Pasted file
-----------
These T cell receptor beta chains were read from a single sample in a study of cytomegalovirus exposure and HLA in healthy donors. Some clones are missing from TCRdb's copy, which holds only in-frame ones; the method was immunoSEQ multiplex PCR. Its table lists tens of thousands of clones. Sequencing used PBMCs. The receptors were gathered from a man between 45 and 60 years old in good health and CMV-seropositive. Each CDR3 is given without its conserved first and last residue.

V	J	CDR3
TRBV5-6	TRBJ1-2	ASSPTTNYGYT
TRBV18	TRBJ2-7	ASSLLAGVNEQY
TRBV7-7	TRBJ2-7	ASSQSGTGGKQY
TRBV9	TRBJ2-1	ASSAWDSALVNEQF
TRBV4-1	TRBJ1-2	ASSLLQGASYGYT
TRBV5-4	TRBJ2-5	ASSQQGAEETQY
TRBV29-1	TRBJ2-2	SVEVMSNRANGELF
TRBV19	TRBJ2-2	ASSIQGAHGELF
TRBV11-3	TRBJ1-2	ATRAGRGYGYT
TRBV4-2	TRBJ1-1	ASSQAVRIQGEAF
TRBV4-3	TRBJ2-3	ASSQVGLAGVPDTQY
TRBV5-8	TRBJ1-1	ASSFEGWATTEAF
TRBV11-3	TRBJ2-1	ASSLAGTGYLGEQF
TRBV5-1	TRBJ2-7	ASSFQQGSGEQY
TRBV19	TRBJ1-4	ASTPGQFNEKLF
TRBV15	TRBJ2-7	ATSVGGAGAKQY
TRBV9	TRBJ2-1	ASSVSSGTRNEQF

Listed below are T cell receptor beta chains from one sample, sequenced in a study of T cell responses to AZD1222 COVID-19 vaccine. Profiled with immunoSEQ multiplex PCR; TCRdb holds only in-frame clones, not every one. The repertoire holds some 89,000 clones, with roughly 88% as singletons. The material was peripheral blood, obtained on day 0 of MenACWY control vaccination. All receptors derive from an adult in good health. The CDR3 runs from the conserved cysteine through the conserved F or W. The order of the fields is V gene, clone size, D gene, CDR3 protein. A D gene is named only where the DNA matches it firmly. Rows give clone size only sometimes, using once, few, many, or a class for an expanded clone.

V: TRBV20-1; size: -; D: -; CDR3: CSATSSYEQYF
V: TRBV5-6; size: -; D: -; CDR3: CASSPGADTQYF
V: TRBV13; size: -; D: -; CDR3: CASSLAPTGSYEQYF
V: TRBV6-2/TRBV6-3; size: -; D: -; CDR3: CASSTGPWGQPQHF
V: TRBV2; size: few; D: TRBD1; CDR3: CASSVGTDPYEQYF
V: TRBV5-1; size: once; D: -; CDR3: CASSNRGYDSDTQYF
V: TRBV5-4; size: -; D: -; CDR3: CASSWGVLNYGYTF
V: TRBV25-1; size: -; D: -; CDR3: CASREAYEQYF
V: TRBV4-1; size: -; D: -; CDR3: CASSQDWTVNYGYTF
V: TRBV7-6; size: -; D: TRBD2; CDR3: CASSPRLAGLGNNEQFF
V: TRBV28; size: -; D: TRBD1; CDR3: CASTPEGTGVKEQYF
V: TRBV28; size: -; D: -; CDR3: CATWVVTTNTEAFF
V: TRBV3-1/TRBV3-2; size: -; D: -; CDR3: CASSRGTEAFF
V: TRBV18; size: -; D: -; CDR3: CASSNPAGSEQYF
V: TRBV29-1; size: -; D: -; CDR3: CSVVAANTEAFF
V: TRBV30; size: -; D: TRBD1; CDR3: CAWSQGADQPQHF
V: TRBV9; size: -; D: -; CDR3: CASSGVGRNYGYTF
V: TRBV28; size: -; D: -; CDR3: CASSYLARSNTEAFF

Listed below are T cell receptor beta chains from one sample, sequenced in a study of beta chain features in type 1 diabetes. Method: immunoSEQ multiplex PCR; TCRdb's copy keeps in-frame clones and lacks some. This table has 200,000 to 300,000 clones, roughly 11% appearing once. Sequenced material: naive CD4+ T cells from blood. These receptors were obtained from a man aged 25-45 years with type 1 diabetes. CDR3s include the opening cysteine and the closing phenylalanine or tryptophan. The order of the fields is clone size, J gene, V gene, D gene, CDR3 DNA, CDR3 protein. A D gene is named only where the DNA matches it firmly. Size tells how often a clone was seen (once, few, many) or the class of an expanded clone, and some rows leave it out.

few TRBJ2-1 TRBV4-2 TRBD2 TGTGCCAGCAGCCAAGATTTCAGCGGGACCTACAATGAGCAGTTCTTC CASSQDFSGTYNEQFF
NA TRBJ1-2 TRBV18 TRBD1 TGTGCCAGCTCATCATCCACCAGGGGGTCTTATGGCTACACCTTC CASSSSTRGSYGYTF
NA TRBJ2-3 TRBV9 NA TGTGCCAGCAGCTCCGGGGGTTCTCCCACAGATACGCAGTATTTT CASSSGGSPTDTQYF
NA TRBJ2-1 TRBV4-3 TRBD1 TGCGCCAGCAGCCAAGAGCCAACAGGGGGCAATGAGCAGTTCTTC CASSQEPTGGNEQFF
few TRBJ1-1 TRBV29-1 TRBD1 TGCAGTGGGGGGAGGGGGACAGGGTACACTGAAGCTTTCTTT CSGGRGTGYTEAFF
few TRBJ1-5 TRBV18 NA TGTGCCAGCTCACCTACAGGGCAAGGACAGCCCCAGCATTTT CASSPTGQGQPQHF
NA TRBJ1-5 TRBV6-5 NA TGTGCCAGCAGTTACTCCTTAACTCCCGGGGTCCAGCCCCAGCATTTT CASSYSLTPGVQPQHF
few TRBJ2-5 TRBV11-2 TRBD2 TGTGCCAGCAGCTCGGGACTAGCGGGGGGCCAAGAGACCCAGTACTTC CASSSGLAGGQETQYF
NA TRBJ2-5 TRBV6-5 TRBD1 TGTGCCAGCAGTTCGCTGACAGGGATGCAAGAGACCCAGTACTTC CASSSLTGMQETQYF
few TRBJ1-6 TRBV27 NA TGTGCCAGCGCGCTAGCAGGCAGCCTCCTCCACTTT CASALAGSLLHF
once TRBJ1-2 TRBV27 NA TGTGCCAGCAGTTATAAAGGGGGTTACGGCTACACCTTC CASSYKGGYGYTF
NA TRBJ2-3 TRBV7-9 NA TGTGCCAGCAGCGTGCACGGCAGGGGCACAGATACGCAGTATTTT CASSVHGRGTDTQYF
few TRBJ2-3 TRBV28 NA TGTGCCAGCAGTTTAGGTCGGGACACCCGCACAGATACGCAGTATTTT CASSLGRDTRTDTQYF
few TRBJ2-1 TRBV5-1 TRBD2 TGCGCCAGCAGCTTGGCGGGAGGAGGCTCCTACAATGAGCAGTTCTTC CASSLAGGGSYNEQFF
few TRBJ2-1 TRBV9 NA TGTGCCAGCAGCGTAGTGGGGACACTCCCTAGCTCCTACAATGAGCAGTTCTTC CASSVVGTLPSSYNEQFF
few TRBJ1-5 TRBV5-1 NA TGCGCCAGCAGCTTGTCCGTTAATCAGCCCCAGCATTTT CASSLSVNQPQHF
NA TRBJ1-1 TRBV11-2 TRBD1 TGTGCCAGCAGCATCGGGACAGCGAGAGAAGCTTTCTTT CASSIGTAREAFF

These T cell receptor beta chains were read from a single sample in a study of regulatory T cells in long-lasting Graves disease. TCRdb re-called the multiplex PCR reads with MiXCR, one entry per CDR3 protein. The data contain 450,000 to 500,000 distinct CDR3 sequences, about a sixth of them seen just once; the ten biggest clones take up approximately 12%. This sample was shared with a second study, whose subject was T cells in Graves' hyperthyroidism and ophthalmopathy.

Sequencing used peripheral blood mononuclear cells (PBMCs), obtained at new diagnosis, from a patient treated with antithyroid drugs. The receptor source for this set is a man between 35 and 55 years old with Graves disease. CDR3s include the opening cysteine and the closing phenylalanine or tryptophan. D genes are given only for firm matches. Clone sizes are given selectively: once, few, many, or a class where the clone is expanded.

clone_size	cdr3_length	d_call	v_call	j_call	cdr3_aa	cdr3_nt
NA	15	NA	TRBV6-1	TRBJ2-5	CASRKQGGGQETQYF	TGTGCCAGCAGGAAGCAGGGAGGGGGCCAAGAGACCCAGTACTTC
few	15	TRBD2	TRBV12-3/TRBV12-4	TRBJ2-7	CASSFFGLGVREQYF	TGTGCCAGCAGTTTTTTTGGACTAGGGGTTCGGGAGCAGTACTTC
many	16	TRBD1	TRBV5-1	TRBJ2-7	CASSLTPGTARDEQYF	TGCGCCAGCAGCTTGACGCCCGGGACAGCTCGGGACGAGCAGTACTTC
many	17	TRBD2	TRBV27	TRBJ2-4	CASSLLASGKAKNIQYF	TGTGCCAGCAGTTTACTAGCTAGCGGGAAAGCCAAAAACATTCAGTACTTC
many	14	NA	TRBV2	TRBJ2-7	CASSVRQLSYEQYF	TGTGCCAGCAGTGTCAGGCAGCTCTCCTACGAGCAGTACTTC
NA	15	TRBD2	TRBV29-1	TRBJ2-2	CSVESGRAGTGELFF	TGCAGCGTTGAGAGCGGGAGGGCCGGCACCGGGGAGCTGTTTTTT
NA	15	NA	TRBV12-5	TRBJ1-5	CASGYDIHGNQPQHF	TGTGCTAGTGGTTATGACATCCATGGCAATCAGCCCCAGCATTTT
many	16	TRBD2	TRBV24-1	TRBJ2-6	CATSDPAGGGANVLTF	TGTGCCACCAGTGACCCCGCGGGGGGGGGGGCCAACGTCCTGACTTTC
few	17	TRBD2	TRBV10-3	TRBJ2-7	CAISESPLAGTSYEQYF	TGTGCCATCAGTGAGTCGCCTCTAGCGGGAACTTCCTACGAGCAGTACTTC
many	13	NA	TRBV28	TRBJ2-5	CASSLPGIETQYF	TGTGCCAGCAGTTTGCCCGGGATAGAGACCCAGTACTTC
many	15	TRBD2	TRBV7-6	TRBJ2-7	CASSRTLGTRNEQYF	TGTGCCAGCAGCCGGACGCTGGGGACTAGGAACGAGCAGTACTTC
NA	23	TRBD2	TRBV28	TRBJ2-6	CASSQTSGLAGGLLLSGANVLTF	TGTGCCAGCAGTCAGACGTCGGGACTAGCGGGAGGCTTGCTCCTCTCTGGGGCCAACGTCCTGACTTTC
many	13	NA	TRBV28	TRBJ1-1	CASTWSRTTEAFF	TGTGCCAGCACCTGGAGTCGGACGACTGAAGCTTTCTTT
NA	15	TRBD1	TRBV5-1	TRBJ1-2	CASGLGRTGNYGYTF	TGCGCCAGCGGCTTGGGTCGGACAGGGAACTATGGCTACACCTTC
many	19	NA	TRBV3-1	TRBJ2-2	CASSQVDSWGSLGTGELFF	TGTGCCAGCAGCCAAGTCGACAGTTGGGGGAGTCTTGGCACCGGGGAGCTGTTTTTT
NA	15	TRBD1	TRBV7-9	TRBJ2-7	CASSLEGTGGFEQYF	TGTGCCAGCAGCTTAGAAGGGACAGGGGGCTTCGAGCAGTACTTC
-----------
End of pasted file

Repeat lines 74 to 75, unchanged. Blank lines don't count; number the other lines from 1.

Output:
many	19	NA	TRBV3-1	TRBJ2-2	CASSQVDSWGSLGTGELFF	TGTGCCAGCAGCCAAGTCGACAGTTGGGGGAGTCTTGGCACCGGGGAGCTGTTTTTT
NA	15	TRBD1	TRBV7-9	TRBJ2-7	CASSLEGTGGFEQYF	TGTGCCAGCAGCTTAGAAGGGACAGGGGGCTTCGAGCAGTACTTC